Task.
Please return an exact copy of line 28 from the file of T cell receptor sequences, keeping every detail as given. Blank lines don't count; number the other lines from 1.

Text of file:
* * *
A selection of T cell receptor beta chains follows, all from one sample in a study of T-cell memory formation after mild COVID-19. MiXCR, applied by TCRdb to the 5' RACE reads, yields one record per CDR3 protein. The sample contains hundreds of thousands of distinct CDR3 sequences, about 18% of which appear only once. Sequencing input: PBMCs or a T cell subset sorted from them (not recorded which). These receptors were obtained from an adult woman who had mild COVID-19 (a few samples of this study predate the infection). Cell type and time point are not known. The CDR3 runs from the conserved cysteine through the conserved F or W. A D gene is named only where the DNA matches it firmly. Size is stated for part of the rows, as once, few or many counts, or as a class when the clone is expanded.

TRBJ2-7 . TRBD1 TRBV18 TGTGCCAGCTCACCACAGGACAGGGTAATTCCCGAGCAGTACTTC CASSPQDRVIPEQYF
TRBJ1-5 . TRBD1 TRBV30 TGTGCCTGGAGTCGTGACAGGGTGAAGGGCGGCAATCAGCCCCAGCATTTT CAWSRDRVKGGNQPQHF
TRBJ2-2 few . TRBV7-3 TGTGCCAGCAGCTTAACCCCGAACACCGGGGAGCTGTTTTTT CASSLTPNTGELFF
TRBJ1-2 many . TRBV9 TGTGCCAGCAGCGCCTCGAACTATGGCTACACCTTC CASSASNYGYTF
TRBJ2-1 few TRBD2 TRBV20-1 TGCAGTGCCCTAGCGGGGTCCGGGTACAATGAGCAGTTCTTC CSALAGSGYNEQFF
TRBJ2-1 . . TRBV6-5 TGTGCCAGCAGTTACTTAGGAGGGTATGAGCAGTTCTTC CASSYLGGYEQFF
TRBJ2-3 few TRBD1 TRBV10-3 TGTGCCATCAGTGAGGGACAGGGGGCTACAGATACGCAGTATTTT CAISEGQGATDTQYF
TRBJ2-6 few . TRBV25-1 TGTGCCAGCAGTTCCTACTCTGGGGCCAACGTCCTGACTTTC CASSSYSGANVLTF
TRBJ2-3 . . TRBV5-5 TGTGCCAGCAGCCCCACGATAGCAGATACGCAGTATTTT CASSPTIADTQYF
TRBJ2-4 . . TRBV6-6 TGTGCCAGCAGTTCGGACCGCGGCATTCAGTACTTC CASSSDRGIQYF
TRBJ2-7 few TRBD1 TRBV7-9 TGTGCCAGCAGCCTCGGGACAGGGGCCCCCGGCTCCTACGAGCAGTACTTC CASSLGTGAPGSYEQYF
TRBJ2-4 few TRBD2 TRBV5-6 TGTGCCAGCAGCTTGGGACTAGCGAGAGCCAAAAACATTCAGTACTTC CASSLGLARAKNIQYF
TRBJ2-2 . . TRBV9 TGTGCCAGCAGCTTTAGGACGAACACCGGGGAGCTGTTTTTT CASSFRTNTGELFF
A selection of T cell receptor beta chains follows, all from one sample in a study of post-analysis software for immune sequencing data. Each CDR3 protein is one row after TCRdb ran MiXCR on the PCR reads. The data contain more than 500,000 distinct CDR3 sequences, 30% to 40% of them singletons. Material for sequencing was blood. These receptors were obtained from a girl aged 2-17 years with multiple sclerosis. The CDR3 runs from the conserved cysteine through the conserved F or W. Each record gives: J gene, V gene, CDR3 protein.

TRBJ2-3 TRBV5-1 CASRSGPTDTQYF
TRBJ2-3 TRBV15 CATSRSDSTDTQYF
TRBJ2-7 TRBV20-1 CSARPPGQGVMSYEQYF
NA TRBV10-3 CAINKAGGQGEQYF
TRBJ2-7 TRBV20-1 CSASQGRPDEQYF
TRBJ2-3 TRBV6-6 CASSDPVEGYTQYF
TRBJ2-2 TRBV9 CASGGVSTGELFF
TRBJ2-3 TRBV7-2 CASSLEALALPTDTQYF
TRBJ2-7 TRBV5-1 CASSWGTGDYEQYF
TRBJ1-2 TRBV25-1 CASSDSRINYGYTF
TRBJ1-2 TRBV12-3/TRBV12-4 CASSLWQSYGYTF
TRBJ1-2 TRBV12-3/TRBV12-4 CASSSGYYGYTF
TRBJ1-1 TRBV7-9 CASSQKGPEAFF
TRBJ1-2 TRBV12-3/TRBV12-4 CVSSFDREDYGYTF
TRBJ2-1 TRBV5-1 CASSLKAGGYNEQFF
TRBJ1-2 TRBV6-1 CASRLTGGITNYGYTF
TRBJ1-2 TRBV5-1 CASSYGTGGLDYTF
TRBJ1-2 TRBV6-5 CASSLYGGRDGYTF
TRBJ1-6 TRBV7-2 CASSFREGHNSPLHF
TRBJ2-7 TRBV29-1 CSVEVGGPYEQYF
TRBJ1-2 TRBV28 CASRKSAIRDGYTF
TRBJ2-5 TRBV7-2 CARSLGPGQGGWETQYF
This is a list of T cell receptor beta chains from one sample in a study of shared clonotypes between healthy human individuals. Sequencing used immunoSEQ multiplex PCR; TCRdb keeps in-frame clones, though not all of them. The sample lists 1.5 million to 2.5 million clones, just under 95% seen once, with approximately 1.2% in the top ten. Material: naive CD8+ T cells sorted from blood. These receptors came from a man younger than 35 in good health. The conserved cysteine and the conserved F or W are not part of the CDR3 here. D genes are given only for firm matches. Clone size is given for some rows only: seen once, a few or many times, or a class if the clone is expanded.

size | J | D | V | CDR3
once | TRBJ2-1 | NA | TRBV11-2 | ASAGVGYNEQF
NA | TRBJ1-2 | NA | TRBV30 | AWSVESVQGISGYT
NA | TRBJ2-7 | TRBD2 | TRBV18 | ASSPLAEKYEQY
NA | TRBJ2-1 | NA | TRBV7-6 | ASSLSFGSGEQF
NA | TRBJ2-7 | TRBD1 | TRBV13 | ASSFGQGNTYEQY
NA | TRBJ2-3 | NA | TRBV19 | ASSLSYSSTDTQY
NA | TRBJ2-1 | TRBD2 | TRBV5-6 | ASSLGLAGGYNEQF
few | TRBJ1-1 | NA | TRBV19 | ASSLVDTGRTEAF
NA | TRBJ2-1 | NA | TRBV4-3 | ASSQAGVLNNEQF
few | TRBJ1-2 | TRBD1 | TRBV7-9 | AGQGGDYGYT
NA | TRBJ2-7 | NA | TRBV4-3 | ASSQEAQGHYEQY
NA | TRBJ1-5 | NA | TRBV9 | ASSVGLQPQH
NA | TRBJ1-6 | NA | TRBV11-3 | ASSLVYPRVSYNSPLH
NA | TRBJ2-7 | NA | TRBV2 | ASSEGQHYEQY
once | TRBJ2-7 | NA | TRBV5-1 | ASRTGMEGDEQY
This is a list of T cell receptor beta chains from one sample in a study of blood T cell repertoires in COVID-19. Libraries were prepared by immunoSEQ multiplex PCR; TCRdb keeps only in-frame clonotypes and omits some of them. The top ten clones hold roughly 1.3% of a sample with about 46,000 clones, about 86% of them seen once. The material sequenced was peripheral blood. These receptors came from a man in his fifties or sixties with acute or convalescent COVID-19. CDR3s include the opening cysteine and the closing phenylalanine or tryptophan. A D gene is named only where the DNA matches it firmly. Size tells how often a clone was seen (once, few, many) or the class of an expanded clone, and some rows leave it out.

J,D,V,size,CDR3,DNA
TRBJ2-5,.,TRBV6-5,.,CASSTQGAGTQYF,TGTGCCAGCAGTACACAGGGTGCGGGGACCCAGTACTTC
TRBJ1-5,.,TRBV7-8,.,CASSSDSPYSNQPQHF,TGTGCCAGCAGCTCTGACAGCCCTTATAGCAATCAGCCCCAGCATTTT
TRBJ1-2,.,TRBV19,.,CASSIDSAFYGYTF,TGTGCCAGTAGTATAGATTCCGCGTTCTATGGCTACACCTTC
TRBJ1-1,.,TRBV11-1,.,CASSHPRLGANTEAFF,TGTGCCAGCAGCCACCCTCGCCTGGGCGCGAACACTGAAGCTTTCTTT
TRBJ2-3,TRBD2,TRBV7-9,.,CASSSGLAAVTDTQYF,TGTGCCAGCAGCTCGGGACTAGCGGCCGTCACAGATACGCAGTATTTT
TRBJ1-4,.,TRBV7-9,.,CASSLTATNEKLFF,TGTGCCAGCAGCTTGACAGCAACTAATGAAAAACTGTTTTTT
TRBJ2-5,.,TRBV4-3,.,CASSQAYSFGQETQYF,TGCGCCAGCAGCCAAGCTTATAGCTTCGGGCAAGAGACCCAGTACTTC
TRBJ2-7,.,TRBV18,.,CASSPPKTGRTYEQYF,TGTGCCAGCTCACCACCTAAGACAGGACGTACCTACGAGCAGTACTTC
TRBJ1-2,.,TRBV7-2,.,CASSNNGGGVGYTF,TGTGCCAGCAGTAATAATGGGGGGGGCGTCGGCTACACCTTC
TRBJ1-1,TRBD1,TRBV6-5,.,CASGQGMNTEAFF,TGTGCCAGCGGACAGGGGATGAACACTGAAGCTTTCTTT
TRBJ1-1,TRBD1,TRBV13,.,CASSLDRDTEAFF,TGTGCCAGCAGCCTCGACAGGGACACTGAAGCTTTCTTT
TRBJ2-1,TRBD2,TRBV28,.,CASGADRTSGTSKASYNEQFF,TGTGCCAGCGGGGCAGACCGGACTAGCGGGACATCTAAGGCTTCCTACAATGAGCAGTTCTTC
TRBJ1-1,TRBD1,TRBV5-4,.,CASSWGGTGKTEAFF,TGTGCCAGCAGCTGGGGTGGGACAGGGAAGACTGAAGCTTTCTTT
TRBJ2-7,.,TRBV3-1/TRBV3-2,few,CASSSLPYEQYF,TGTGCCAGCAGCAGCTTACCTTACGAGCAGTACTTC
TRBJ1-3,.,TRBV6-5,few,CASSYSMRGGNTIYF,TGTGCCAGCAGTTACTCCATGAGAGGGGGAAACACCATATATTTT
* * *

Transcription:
TRBJ1-1 TRBV7-9 CASSQKGPEAFF